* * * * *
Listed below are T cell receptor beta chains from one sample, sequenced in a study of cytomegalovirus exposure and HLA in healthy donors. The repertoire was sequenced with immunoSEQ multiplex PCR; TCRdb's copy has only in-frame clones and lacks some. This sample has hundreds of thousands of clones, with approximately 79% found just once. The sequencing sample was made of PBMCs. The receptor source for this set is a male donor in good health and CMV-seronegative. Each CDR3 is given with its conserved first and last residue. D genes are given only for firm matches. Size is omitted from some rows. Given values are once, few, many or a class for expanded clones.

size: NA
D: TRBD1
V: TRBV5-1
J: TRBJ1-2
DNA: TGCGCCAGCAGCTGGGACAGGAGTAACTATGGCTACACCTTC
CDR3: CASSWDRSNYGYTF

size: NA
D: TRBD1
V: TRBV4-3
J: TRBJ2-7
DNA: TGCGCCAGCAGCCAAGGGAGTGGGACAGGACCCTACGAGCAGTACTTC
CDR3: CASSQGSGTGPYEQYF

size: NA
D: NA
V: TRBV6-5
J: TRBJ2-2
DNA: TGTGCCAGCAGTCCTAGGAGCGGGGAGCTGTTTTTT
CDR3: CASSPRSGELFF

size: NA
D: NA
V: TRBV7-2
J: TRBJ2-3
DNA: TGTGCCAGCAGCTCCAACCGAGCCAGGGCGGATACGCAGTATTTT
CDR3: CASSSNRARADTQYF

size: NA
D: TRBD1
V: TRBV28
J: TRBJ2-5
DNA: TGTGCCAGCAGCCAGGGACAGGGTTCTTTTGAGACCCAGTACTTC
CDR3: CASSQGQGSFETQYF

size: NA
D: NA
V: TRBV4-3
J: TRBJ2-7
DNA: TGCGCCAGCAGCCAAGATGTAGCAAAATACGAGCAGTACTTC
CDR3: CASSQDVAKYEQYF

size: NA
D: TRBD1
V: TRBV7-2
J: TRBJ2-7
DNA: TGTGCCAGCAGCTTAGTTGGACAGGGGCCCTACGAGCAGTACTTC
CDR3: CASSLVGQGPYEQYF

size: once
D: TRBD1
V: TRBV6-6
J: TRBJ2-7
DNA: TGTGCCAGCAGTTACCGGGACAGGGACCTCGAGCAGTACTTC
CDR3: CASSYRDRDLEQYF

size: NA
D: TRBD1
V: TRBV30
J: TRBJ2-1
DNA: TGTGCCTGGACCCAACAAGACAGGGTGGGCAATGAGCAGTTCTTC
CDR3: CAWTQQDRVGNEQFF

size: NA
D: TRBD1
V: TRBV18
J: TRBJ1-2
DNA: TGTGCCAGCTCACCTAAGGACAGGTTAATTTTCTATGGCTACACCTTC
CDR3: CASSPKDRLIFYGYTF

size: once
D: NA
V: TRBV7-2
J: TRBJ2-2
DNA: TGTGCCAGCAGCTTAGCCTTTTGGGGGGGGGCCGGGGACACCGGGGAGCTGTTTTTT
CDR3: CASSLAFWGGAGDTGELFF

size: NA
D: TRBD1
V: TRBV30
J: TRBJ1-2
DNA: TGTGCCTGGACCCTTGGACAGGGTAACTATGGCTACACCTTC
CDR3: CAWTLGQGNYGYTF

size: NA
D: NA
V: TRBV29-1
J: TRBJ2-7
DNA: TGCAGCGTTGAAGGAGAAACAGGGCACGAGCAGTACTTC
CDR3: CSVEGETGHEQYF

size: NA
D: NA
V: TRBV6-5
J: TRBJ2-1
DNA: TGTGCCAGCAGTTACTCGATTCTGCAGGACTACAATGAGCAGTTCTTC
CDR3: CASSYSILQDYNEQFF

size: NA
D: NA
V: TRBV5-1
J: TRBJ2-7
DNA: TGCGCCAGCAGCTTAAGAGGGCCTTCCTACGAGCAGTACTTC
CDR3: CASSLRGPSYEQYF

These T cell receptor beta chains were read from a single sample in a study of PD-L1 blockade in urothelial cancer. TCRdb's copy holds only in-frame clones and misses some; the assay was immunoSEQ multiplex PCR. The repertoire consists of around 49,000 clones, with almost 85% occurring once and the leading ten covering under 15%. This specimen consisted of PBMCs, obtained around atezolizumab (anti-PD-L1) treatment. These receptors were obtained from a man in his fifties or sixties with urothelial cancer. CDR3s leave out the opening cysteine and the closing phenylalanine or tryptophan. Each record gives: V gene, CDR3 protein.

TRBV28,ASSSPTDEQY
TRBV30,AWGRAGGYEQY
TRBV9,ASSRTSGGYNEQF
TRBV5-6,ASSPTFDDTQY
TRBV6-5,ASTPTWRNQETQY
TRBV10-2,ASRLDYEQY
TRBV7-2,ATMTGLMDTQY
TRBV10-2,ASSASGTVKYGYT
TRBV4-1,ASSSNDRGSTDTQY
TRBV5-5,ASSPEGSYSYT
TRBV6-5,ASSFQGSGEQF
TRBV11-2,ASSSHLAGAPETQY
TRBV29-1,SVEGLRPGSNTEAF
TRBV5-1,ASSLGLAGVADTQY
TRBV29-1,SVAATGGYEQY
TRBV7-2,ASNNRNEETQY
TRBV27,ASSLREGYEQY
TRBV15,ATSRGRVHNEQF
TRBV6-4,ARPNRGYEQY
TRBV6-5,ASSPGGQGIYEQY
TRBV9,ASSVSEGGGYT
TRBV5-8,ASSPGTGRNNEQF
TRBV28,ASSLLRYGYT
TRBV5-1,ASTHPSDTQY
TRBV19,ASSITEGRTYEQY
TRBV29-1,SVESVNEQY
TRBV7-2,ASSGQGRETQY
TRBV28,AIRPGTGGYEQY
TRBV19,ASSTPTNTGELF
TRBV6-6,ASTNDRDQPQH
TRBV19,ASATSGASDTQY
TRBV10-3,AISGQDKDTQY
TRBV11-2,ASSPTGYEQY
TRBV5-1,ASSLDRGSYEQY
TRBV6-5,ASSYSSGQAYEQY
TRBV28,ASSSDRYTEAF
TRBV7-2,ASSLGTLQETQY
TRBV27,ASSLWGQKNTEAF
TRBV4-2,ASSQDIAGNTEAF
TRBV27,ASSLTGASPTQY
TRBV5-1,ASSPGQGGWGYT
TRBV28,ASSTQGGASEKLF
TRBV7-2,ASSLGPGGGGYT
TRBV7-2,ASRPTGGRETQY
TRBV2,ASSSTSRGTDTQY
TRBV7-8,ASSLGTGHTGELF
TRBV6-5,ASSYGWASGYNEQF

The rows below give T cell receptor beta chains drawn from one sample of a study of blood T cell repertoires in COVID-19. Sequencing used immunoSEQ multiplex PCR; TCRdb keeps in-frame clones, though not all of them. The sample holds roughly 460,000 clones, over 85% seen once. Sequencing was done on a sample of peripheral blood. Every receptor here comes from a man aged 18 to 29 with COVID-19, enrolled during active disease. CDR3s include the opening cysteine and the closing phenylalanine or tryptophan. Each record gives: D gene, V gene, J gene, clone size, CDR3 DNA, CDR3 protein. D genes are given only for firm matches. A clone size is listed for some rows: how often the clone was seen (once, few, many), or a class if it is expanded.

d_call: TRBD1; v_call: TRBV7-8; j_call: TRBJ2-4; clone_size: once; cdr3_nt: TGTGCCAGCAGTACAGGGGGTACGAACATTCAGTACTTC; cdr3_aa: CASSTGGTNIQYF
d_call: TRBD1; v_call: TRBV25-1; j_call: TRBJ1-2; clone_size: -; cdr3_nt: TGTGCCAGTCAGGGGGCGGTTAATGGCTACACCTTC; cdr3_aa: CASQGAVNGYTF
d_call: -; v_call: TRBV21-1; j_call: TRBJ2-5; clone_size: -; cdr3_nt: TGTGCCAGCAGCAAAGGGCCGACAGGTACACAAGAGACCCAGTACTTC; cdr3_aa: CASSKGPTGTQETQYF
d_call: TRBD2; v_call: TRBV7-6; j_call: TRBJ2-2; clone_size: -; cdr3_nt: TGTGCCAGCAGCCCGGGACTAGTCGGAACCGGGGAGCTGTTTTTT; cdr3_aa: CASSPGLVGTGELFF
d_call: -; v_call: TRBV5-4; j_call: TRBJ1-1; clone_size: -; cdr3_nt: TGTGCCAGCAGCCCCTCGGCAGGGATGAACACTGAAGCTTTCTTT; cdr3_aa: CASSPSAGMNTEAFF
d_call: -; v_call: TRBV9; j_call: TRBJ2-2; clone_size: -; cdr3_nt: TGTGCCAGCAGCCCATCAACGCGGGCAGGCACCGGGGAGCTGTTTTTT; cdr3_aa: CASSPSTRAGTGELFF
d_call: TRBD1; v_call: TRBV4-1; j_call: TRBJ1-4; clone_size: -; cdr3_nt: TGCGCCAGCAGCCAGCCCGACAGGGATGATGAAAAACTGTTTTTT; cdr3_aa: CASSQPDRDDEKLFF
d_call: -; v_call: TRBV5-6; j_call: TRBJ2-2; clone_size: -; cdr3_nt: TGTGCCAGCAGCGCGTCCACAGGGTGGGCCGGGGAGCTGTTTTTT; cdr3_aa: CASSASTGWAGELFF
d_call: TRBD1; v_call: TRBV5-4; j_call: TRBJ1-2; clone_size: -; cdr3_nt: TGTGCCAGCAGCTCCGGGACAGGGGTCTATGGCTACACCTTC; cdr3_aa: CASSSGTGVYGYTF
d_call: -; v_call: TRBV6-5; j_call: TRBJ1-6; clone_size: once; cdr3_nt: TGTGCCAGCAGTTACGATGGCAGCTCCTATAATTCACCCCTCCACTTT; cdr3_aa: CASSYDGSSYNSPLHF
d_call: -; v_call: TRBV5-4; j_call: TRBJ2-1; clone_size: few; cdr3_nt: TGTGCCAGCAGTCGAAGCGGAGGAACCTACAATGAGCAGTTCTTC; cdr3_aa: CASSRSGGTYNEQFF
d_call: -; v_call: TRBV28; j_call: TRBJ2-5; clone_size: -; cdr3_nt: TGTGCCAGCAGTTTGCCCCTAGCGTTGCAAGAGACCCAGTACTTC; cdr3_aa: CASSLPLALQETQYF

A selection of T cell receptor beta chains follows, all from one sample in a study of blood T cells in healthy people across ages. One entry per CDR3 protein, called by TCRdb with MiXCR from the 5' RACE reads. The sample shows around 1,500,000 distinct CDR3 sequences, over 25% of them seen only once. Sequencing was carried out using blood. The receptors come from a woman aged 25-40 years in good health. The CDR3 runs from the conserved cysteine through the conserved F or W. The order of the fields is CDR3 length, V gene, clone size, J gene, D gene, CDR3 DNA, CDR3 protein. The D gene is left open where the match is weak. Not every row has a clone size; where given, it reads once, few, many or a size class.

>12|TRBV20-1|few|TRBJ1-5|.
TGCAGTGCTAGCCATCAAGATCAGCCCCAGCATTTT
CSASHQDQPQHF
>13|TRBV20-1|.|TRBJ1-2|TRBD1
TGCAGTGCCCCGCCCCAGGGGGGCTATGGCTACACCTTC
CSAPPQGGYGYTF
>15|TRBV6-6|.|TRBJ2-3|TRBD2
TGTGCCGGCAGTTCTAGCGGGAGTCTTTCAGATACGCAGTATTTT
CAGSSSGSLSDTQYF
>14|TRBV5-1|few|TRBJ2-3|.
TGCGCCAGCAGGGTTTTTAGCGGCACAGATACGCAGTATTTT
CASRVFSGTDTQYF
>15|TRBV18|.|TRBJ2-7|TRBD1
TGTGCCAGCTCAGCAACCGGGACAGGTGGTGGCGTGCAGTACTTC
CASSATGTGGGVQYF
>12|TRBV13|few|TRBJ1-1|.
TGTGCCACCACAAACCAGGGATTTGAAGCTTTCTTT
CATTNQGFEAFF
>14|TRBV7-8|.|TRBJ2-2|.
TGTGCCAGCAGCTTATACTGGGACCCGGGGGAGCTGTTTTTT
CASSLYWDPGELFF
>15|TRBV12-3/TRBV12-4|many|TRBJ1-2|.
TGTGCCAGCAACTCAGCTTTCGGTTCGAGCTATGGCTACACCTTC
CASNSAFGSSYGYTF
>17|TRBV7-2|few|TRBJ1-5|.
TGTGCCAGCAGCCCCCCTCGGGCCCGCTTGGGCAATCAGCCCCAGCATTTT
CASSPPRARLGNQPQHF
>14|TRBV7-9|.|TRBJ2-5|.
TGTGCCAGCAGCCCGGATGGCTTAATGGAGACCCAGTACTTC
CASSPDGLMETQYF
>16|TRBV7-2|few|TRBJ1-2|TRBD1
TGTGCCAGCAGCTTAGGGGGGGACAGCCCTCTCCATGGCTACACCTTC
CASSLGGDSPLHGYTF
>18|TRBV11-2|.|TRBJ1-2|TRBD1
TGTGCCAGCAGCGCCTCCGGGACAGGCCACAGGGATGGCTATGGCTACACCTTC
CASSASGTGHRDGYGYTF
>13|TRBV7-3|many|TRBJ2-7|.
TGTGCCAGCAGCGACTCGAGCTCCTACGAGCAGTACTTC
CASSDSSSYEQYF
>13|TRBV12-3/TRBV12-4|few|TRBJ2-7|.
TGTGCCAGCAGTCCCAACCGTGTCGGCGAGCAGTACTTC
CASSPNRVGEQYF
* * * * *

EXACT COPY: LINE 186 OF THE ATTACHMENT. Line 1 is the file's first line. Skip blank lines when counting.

CASSLGGDSPLHGYTF